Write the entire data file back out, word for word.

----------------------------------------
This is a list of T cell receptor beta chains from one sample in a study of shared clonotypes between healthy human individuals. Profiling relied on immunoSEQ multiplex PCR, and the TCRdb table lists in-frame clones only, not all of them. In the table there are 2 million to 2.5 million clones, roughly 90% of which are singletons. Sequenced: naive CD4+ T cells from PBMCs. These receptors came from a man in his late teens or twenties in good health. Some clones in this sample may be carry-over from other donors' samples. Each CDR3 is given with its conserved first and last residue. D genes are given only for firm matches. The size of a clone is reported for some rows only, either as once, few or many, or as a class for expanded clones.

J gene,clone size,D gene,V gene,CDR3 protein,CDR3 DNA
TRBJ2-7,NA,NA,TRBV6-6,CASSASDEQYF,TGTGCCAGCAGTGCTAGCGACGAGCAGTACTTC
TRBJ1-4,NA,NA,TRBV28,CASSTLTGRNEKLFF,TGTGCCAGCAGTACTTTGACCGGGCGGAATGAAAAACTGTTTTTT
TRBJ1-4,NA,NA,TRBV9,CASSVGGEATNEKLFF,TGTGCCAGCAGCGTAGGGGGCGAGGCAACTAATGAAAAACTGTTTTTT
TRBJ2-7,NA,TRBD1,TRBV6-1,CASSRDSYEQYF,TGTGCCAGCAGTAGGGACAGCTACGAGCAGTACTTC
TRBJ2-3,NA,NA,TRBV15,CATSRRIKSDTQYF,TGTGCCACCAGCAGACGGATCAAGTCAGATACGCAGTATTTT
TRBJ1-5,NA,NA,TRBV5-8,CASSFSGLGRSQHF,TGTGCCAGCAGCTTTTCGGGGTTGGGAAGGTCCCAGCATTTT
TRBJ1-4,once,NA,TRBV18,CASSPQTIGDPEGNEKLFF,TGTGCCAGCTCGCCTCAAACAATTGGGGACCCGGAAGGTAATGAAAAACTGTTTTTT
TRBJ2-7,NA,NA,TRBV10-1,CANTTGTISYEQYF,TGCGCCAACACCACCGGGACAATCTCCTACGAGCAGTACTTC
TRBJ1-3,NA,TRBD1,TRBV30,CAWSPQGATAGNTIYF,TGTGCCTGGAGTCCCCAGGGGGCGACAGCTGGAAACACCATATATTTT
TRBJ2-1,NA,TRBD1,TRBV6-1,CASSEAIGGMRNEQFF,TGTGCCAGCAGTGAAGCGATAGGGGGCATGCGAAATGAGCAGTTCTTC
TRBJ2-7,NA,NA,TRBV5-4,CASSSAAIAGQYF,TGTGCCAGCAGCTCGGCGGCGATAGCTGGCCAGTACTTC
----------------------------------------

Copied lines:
This is a list of T cell receptor beta chains from one sample in a study of shared clonotypes between healthy human individuals. Profiling relied on immunoSEQ multiplex PCR, and the TCRdb table lists in-frame clones only, not all of them. In the table there are 2 million to 2.5 million clones, roughly 90% of which are singletons. Sequenced: naive CD4+ T cells from PBMCs. These receptors came from a man in his late teens or twenties in good health. Some clones in this sample may be carry-over from other donors' samples. Each CDR3 is given with its conserved first and last residue. D genes are given only for firm matches. The size of a clone is reported for some rows only, either as once, few or many, or as a class for expanded clones.

J gene,clone size,D gene,V gene,CDR3 protein,CDR3 DNA
TRBJ2-7,NA,NA,TRBV6-6,CASSASDEQYF,TGTGCCAGCAGTGCTAGCGACGAGCAGTACTTC
TRBJ1-4,NA,NA,TRBV28,CASSTLTGRNEKLFF,TGTGCCAGCAGTACTTTGACCGGGCGGAATGAAAAACTGTTTTTT
TRBJ1-4,NA,NA,TRBV9,CASSVGGEATNEKLFF,TGTGCCAGCAGCGTAGGGGGCGAGGCAACTAATGAAAAACTGTTTTTT
TRBJ2-7,NA,TRBD1,TRBV6-1,CASSRDSYEQYF,TGTGCCAGCAGTAGGGACAGCTACGAGCAGTACTTC
TRBJ2-3,NA,NA,TRBV15,CATSRRIKSDTQYF,TGTGCCACCAGCAGACGGATCAAGTCAGATACGCAGTATTTT
TRBJ1-5,NA,NA,TRBV5-8,CASSFSGLGRSQHF,TGTGCCAGCAGCTTTTCGGGGTTGGGAAGGTCCCAGCATTTT
TRBJ1-4,once,NA,TRBV18,CASSPQTIGDPEGNEKLFF,TGTGCCAGCTCGCCTCAAACAATTGGGGACCCGGAAGGTAATGAAAAACTGTTTTTT
TRBJ2-7,NA,NA,TRBV10-1,CANTTGTISYEQYF,TGCGCCAACACCACCGGGACAATCTCCTACGAGCAGTACTTC
TRBJ1-3,NA,TRBD1,TRBV30,CAWSPQGATAGNTIYF,TGTGCCTGGAGTCCCCAGGGGGCGACAGCTGGAAACACCATATATTTT
TRBJ2-1,NA,TRBD1,TRBV6-1,CASSEAIGGMRNEQFF,TGTGCCAGCAGTGAAGCGATAGGGGGCATGCGAAATGAGCAGTTCTTC
TRBJ2-7,NA,NA,TRBV5-4,CASSSAAIAGQYF,TGTGCCAGCAGCTCGGCGGCGATAGCTGGCCAGTACTTC